In fact, we can take up issue with the physical and development planners of GKL if the region fails to perform socially, economically and culturally, on the scale achieved by city economies like Singapore and Hong Kong.

The GKL region should be the leader in productivity and intellectual capital creation in various fields especially in services such as finance, education, communication and the arts, and high-value manufacturing where intellectual capital and K-economy-related activities are the natural choice.

To date, the GKL has expanded much on the basis of organic growth.

The processes of population concentration and agglomeration have led to what GKL is today.

Its status as the national capital attracts many business houses to establish their headquarters in Kuala Lumpur, thus putting pressure on space and impacting property value.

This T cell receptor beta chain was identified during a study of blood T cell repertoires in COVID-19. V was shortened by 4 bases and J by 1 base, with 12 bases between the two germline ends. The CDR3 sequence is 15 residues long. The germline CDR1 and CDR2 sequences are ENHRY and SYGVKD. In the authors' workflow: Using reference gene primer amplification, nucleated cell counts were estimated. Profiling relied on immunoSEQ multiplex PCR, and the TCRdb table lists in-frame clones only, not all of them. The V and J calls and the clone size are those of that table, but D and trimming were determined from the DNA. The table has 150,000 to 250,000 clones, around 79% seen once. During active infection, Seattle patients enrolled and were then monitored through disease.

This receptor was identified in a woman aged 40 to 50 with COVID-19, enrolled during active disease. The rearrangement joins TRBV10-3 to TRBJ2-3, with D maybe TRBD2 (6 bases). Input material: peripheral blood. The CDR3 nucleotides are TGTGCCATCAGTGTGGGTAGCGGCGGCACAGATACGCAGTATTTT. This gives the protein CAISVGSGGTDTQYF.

Thanks to earlier efforts, we have been able to avoid GKL from becoming a primate city, such as Manila, Mexico City, Bombay, and Cairo, with the attributes of over-population.

Indeed, the earlier years of development concern for regional disparity restrained GKL from overexpansion and as such, growth was dispersed to other parts of the country, as expected by the spirit of federalism.

In fact, on realising this, the seat of Federal Government administration was moved to Putrajaya, leaving Kuala Lumpur to become the financial and commercial centre of the country.

In line with the NKEA objective, let us make GKL a livable place, clean and peaceful, and filled with economic activities which are environment-friendly yet producing high-quality, high-value goods and services.

These activities will have a high content of intellectual capital.

GKL does have the potential to attract high-return activities such as banking and finance, tourism, advertisement and professional services such as legal, accounting, engineering, healthcare and arts and design.

The presence of premier tertiary educational institutions in and around GKL can help spur the growth of these activities in the area.